Damien Chazelle explored the ‘uncertainty’ of space with First Man
Director Damien Chazelle’s new movie delves into the life of U.S. astronaut Neil Armstrong.
Damien Chazelle wanted to explore the “uncertainty” of space travel in movie First Man.
The director is gearing up to start promoting the biographical drama, which is based on James R. Hansen’s 2005 book First Man: The Life of Neil A. Armstrong and looks at the life of the American astronaut and his involvement in the United States space programme.
Chazelle is reuniting with his La La Land star Ryan Gosling on the movie, with the actor taking on the lead role, and the filmmaker has now shared that he wanted to convey a very realistic view of what it was like to be involved with NASA in the late 1960s.
"We don't think about how dangerous that first era of space travel really was,” he told The Hollywood Reporter. “We might know about some of the disasters, but we think largely in a triumphalist way. We hear trumpets blaring and see the flag waving and it all looks noble and dignified in a way that makes it seem easy, like a fait accompli. I wanted to unwind all of that and make it as scary and uncertain as it really was."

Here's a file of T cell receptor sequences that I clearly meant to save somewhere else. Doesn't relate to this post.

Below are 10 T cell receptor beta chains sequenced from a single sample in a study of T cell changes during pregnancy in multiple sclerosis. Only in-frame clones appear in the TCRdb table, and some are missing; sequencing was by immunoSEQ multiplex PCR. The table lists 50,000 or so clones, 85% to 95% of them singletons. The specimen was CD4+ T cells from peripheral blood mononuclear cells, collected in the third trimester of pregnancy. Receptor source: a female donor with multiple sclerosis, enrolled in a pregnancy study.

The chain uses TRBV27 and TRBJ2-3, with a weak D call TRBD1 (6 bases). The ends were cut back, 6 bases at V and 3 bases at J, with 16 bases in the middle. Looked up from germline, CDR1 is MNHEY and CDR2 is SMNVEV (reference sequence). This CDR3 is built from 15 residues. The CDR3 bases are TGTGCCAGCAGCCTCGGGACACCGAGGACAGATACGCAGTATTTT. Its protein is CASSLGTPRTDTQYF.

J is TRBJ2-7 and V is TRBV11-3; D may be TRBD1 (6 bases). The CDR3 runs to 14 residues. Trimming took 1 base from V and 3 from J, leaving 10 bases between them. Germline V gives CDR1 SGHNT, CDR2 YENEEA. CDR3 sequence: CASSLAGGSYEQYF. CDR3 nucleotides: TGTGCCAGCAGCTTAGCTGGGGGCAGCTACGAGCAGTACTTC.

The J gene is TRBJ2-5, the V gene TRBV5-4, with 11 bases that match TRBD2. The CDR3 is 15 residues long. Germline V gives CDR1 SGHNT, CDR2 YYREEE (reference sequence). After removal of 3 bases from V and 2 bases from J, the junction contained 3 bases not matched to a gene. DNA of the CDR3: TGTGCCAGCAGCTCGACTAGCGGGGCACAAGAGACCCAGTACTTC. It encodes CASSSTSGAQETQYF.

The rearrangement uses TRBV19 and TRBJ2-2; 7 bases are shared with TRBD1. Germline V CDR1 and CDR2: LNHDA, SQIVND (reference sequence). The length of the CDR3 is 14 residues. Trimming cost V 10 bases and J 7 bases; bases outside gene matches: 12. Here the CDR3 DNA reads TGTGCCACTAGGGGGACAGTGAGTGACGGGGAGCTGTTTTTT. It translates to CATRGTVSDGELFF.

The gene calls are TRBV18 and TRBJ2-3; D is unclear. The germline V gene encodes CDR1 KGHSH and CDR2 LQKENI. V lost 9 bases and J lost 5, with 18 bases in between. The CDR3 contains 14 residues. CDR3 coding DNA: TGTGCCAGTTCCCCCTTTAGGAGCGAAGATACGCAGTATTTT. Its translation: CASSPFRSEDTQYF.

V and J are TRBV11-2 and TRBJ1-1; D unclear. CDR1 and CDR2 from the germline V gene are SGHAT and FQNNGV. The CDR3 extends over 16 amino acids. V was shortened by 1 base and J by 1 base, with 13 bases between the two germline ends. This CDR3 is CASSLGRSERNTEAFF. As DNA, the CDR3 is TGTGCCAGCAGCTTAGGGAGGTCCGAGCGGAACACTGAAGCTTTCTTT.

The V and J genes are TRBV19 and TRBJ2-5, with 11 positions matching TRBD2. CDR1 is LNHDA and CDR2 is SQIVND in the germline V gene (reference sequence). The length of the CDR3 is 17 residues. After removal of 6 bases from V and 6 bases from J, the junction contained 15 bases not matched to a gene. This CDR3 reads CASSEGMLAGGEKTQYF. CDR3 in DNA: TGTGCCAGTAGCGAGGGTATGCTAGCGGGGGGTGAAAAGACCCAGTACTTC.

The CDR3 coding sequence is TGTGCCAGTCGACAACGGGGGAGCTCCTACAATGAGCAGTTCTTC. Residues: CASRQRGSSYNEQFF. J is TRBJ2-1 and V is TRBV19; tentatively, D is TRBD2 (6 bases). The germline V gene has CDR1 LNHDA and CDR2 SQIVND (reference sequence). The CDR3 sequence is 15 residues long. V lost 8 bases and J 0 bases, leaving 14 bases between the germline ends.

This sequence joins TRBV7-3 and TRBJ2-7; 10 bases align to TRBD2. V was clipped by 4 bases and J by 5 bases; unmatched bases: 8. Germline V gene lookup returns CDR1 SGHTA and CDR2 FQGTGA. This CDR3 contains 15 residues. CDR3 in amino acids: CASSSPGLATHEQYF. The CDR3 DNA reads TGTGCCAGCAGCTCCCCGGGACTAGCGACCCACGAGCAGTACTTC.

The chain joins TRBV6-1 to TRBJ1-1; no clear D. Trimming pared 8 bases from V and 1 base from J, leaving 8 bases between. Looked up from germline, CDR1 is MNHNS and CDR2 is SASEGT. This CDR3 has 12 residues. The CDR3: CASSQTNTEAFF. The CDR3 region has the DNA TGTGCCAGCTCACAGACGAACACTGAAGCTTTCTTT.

Chazelle went on to explain that he knew very little about Armstrong when he first started researching the film. But he spoke with NASA experts and some surviving astronauts, including Buzz Aldrin and Michael Collins, in order to get a sense of exactly how risky space travel to the moon would be.
"I remember thinking, if I could somehow get this movie to capture that combination of the utterly mundane and the utterly terrifying and the awe-inspiring (it would be wonderful). But that's a difficult combo," the 33-year-old added.
In addition to filming at air force bases, Chazelle also had Gosling and Claire Foy, who portrays Armstrong’s first wife Janet, and their onscreen children improvise some scenes before the shoot began.
First Man, also features House of Cards actor Corey Stoll and Bloodline star Kyle Chandler, is due to hit cinemas in October (18).
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